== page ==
How Does a Consumer Proposal Work?

Consumer proposals are becoming increasingly common as an alternative to bankruptcy. They are a way to consolidate unsecured debt and repay it in monthly installments over a five-year period, interest-free. However, the process can be complex. This article will delve deep into how a consumer proposal works, unraveling every step to help you understand it better.

What Is a Consumer Proposal?

A consumer proposal, as an alternative to bankruptcy, allows you to consolidate your unsecured debt and pay all or some of it back in monthly payments and/or lump sums over a five-year period, interest-free. This formal arrangement can only be facilitated by a Licensed Insolvency Trustee (LIT).

Note: A consumer proposal is not a do-it-yourself process.

The Role of a Licensed Insolvency Trustee (LIT)

Your LIT plays a crucial role in the process. They work with you to create an offer for your creditors to either modify your payments or repay only a percentage of what you owe. The success of your proposal largely depends on your LIT’s negotiation skills and your financial circumstances.

Filing a Consumer Proposal

You can’t file a consumer proposal independently. You must file it with an LIT. The first step involves booking a free, no-obligation consultation to determine if a consumer proposal is the right debt solution for you.

Key Takeaway: Always seek professional advice before filing a consumer proposal.

The Process of Filing a Consumer Proposal

The process involves several steps, including meeting an LIT, submitting a proposal to creditors, meeting the terms of your consumer proposal, and eventually being discharged.

Meeting an LIT

The first step is to visit a Licensed Insolvency Trustee. They will guide you through the process and help you determine if a consumer proposal is the right solution for you.

Submitting a Proposal to Creditors

Once you have agreed on the terms with your LIT, they will submit the proposal to your creditors. Your creditors then have 45 days to accept or reject the offer.

Meeting the Terms of Your Consumer Proposal

If your proposal is accepted, you are responsible for making periodic payments to the trustee, who uses that money to pay off your creditors. You are also required to adhere to any other conditions in the proposal and attend two counseling sessions to help you manage your finances better.

Discharge

Once you meet all the conditions, you are legally released from the debts included in the proposal.

Deciding the Payment Amount in a Consumer Proposal

Your creditors vote to either accept or reject your offer. They are motivated to participate in the process if they realize they will receive more from a consumer proposal than if you filed for bankruptcy. If creditors don’t agree, you can modify the proposal and submit it again.

Note: If your proposal is rejected, you might have to consider other debt help options, including declaring bankruptcy.

What Debts Can Be Included in a Consumer Proposal?

Primarily, your unsecured debts are included in a consumer proposal. These can include credit cards, personal loans, payday loans, income taxes, and student loans (as long as you’ve been out of school for more than seven years).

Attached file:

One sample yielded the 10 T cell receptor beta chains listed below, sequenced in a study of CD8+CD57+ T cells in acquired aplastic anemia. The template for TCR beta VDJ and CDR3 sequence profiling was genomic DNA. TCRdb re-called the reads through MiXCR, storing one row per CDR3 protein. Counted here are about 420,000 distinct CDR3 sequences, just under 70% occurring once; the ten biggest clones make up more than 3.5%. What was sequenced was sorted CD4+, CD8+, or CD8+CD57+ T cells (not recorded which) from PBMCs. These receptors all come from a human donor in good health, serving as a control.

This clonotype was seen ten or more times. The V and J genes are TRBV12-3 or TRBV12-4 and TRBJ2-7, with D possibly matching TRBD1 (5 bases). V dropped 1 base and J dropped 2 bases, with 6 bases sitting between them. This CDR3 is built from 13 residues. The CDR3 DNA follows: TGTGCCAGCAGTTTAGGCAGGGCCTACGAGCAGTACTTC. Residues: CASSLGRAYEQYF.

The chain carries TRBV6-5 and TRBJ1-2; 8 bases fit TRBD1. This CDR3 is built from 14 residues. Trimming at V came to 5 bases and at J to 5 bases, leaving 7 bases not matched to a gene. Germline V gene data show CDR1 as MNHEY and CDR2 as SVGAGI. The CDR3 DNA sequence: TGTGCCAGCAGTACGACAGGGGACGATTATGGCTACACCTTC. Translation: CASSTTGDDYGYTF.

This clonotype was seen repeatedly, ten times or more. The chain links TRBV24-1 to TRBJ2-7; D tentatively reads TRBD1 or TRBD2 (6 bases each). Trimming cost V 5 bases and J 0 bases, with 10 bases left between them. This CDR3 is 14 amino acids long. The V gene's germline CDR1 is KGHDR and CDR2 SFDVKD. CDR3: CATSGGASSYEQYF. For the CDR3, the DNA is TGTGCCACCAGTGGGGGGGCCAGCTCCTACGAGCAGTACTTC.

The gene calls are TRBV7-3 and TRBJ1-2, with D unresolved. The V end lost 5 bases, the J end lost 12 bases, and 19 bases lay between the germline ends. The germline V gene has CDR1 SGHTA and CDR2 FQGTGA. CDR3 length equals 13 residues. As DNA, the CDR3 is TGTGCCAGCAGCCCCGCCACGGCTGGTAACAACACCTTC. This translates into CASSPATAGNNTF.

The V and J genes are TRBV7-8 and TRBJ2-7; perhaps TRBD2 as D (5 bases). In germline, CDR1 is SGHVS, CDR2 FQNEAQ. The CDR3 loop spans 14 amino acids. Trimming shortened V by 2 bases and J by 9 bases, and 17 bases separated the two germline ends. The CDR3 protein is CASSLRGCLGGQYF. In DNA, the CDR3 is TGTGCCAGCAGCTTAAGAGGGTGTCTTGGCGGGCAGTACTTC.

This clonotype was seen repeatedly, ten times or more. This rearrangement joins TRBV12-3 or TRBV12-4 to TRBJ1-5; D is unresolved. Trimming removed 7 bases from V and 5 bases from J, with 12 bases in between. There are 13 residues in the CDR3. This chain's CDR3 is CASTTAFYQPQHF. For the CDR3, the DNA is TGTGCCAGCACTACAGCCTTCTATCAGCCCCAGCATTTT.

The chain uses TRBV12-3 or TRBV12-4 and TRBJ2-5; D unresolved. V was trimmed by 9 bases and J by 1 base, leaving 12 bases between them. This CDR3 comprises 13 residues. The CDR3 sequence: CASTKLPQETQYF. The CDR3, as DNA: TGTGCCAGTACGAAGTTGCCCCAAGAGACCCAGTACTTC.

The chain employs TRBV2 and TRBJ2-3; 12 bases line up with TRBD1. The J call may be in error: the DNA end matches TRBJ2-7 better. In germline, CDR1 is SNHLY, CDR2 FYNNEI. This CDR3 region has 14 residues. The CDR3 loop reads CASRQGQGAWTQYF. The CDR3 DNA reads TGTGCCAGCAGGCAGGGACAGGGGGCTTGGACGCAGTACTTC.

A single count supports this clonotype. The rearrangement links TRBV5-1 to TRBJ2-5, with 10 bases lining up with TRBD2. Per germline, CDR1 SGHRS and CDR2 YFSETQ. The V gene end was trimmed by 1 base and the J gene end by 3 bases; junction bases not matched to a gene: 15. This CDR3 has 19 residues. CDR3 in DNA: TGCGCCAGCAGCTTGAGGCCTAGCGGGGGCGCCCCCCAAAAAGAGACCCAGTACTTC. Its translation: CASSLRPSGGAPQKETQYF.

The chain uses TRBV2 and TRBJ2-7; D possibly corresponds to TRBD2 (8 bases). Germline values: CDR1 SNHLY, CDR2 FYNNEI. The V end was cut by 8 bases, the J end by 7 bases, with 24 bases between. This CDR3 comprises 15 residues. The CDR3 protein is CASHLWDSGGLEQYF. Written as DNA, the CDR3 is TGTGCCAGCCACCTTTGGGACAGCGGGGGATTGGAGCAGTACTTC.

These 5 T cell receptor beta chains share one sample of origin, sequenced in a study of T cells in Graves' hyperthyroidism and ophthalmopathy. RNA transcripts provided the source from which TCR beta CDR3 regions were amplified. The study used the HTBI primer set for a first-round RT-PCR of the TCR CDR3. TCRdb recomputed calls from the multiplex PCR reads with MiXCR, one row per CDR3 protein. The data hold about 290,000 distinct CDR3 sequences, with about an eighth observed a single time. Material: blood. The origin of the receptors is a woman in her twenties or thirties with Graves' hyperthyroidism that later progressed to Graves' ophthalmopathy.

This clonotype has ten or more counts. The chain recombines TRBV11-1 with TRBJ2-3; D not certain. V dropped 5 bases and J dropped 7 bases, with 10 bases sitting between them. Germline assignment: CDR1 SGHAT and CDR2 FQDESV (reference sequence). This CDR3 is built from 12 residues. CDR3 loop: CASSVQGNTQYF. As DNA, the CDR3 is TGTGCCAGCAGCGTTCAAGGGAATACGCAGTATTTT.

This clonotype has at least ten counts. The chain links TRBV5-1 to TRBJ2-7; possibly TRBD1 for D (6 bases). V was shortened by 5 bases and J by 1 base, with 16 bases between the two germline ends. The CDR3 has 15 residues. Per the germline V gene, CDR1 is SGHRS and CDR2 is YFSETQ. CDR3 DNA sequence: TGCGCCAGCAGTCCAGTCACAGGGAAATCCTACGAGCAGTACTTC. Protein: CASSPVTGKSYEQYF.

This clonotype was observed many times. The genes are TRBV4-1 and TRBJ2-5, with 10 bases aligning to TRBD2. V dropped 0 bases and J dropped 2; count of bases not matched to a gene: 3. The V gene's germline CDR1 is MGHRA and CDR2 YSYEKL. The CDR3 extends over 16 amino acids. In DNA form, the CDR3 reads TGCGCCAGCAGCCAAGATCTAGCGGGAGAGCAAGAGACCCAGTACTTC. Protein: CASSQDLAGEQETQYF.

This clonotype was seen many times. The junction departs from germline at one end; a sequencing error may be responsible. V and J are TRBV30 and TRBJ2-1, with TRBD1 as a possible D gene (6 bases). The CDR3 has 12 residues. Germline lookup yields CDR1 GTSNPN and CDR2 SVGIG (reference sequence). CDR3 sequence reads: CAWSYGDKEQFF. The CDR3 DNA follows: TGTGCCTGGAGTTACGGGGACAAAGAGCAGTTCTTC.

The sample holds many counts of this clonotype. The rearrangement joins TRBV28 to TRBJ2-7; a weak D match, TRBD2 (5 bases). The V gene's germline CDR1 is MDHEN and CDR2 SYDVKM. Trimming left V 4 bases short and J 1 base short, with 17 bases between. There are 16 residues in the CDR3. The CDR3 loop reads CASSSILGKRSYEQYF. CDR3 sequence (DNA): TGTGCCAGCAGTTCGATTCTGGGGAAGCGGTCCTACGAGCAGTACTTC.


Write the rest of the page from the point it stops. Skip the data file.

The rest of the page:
Impact on Assets in a Consumer Proposal

When you file a consumer proposal, all your assets are protected from your unsecured creditors. If you own a home or a car, you will need to maintain payments on your mortgage or car loan to keep them, as these debts are not settled in a consumer proposal.

Impact on Collection Calls

By law, collection actions against you must cease once your consumer proposal has been filed. This will result in a halt to collection calls and letters, wage seizures, and bank freezes.

Joint Debts in a Consumer Proposal

If you have joint debts, it may be appropriate to file a joint consumer proposal, as the non-filing partner will still be liable for the joint debts.

Credit Availability During a Consumer Proposal

Most lenders will not give you credit if your consumer proposal hasn’t been completed. However, you may be able to get a prepaid or secured credit card.

Dealing with CRA Debts in a Consumer Proposal

A consumer proposal includes negotiating a settlement with the Canada Revenue Agency (CRA), too. It’s worth noting that filing a consumer proposal will stop further interest from accumulating and halt any bank account freezes or wage seizures that CRA may have in place.

Can You File More Than One Consumer Proposal?

You can only file another consumer proposal once you have been discharged from the previous one. However, you can add amendments to an active consumer proposal.

Exiting a Consumer Proposal

You’re responsible for making payments to your trustee for the lump-sum or monthly payments detailed in your agreement. Additionally, you must attend two financial counseling sessions. You can pay off the outstanding balance early or increase your monthly payments to exit the proposal earlier.

Conclusion

A consumer proposal can be a practical solution to manage unsecured debts. It’s essential to understand the entire process, from consultation with an LIT to getting discharged, to make informed decisions about your financial future. Always remember to seek professional advice before filing a consumer proposal.

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